A high-risk injury includes any fracture of the foot, distal tibia and fibula proximal to the distal physis, tibiofibuar syndemosis injury and ankle dislocations.”
Low risk injuries are managed by supportive splinting and returning to activities as tolerated. Low risk injuries would include avulsion fractures of the distal fibula or lateral talus, and non-displaced Salter-Harris type I and II of the distal fibula and lateral ankle sprains.
Obviously overall clinical judgment must be kept in mind. If there is significant swelling such that the entire area cannot be palpated properly, there is potential neurovascular compromise, the patient’s mental status is compromised, or for some other reason the area cannot be properly evaluated then radiographs should be considered.
A systematic review and meta-analysis of using the Ottawa Ankle rules found the sensitivity to be ~99% and specificity of ~35%. The pediatric age group has a slightly lower sensitivity (97.9%) and lower specificity (21%).
This study supports that if the clinical examination indicates a low risk injury, then radiographs are not indicated. If the examination indicates a potential high risk injury, then the radiographs would be indicated because the clinical examination cannot discern well enough if a fracture is present or not.
Use of the Low Risk Ankle Rule was evaluated in a Canadian study of 3-16 year old children. The study found a decrease in radiographs by 22% using the Low Risk Ankle Rules. Overall the sensitivity was 100% and the specificity was 53.1%.
This study supports that if the examination indicates a low risk injury, then radiographs are not indicated. Fractures that were missed in the low risk group (i.e. false negatives) were low risk fractures that were treated like ankle sprains. If the examination indicated a potential high risk injury, then the radiographs would be indicated because the clinical examination cannot discern well enough if a fracture is present or not.
This group also found cost savings of $37 Canadian dollars per patient.
While most of the studies using these ankle rules are in emergency departments or physician offices some time period after the injury, similar data has been shown for athletic trainers treating acute (<1 hour after injury) ankle injuries.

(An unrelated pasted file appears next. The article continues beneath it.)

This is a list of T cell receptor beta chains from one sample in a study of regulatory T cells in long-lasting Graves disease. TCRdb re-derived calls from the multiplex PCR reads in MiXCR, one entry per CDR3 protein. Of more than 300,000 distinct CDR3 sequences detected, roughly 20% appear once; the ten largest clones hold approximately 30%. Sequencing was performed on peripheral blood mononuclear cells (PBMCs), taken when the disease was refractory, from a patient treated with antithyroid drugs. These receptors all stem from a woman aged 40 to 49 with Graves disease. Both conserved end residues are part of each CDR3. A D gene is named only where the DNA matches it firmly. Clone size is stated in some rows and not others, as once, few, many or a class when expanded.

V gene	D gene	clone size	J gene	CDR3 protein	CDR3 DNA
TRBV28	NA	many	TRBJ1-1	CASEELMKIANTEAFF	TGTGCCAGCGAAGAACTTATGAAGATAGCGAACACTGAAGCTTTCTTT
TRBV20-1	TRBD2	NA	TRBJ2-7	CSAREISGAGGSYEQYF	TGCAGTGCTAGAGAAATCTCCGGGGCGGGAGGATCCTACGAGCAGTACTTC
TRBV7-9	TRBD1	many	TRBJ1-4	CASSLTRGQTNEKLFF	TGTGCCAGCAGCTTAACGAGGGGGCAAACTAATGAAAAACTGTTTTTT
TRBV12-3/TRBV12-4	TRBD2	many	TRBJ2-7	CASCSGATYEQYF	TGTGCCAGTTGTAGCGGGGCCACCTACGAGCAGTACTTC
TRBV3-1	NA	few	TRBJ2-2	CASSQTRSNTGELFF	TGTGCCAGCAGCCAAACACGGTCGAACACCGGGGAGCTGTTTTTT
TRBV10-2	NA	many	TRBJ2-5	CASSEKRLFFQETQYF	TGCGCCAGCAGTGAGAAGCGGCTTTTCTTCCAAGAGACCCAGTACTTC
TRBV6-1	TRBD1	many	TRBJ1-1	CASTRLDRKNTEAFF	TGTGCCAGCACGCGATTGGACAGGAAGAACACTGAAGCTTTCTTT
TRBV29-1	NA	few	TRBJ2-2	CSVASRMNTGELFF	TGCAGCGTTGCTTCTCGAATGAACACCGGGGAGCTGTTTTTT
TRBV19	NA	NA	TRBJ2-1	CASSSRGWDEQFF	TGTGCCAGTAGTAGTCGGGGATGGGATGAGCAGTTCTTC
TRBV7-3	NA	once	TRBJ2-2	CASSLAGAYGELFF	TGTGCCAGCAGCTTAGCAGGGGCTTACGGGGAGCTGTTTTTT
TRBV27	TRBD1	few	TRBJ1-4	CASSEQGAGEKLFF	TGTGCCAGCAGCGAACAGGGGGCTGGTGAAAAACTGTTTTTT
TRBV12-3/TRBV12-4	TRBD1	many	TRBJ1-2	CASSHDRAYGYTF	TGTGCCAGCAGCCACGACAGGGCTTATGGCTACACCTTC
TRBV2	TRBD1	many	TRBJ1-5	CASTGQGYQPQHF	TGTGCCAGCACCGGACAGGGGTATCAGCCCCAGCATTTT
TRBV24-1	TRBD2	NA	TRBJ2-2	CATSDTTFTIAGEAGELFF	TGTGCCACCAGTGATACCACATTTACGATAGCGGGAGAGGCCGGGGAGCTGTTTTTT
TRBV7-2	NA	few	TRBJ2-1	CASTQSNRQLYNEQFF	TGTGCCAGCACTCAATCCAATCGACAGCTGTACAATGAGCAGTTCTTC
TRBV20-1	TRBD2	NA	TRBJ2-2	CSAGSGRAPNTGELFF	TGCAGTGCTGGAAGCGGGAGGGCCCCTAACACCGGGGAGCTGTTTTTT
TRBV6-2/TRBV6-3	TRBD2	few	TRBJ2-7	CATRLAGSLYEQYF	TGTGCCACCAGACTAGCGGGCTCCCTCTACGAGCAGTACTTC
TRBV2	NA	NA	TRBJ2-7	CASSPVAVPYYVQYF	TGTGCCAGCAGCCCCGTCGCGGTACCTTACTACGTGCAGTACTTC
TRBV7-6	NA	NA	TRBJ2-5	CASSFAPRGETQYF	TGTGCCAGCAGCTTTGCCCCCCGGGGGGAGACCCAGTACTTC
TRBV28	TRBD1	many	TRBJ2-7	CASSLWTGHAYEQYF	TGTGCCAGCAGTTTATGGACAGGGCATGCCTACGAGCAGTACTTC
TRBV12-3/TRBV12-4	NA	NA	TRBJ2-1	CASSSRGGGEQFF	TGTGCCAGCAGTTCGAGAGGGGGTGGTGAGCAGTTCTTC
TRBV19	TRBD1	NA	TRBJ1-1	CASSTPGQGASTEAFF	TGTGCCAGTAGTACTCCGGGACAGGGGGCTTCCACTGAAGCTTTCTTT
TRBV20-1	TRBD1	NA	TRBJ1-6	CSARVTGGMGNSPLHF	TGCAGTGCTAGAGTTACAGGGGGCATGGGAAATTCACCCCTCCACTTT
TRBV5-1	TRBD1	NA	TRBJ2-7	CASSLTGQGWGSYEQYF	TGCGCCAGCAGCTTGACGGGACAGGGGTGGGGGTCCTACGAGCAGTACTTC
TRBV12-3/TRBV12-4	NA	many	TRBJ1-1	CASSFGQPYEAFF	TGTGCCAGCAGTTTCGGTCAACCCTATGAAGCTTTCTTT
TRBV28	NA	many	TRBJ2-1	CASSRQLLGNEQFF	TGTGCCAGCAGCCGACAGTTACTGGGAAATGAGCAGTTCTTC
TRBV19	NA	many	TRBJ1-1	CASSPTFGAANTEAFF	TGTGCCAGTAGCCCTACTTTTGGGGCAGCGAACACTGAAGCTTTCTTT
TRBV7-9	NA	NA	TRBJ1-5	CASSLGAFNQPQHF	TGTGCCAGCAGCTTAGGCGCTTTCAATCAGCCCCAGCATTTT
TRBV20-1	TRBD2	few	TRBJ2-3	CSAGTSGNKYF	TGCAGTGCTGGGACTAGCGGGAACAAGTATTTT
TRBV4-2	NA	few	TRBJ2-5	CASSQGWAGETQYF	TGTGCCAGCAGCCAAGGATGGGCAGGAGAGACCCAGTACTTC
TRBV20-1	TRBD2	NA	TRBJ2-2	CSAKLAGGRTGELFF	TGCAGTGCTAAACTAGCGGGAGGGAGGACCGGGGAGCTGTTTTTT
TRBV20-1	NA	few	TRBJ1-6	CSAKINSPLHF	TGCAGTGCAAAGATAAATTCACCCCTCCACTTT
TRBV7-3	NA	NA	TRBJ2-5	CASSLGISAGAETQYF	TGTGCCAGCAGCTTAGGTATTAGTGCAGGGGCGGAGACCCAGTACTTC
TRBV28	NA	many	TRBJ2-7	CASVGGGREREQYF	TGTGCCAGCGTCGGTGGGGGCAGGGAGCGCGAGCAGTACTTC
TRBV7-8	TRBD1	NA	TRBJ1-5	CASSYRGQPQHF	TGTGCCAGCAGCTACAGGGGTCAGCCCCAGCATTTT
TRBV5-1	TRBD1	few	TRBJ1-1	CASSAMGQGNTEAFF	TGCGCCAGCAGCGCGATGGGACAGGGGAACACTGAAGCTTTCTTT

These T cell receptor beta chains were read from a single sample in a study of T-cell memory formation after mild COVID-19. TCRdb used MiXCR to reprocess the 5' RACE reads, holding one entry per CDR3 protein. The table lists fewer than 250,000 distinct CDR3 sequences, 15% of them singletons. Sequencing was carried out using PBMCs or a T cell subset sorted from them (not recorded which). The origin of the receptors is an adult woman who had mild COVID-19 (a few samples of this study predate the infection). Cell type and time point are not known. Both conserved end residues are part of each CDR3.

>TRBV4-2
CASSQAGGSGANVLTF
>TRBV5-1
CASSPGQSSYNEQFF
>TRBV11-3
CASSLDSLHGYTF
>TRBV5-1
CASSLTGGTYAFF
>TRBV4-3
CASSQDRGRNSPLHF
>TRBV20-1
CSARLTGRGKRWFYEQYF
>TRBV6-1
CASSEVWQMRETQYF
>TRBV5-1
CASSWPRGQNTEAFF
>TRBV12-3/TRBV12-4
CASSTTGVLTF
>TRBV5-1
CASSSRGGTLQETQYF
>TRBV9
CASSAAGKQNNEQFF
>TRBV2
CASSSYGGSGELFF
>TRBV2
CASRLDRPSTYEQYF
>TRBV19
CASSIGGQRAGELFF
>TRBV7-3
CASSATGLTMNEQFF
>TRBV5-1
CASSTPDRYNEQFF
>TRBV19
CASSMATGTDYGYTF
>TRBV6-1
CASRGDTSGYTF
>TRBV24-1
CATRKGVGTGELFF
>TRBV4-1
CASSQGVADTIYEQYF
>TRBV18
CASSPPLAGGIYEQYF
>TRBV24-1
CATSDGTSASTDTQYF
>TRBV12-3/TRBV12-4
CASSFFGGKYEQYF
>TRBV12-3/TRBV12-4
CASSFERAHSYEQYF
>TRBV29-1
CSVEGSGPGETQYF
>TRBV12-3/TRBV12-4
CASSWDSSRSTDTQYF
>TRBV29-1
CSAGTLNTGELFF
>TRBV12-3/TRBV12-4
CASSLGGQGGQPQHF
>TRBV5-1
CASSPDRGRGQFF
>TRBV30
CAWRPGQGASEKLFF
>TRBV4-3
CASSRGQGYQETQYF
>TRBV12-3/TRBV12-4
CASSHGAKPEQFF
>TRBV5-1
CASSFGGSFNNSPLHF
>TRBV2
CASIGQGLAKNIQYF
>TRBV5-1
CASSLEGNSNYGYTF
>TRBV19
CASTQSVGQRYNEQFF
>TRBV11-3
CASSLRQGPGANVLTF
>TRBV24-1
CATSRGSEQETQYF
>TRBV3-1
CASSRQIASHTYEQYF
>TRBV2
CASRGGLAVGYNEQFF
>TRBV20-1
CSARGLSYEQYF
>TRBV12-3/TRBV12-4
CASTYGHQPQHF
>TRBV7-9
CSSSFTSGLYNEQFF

In this study, which utilized the Ottawa Ankle Rules, it is understandable that the need for radiographs was overestimated (i.e. false positive clinical examination) because of increased pain, guarding and/or unwillingness to bear weight right after the injury. In this study, the sensitivity was 88% but had 0 specificity. The authors point out that negative clinical findings ruled out the need for radiographs and decision making "…based on the totality of the examination findings is the best filter in determining referral for radiographs."
Questions for Further Discussion
1. What are the Ottawa Rules for knees?
2. What other validated clinical decision rules do you use?
- Symptom/Presentation: Pain
- Specialty: Emergency Medicine | Orthopaedic Surgery and Sports Medicine | Radiology / Nuclear Medicine / Radiation Oncology
- Age: Teenager
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Boutis K, Grootendorst P, Willan A, et. al.. Effect of the Low Risk Ankle Rule on the frequency of radiography in children with ankle injuries. CMAJ. 2013 Oct 15;185(15):E731-8.
Boutis K, von Keyserlingk C, Willan A, et.al.. Cost Consequence Analysis of Implementing the Low Risk Ankle Rule in Emergency Departments. Ann Emerg Med. 2015 Nov;66(5):455-463.e4.
Browne GJ, Barnett PL. Common sports-related musculoskeletal injuries presenting to the emergency department. J Paediatr Child Health. 2016 Feb;52(2):231-6.
David S, Gray K, Russell JA, Starkey C. Validation of the Ottawa Ankle Rules for Acute Foot and Ankle Injuries. J Sport Rehabil. 2016 Feb;25(1):48-51.
Beckenkamp PR, Lin CC, Macaskill P, Michaleff ZA, Maher CG, Moseley AM. Diagnostic accuracy of the Ottawa Ankle and Midfoot Rules: a systematic review with meta-analysis. Br J Sports Med. 2016 Nov 24. pii: bjsports-2016-096858. doi: 10.1136/bjsports-2016-096858. [Epub ahead of print]
Donna M. D’Alessandro, MD
Professor of Pediatrics, University of Iowa Children’s Hospital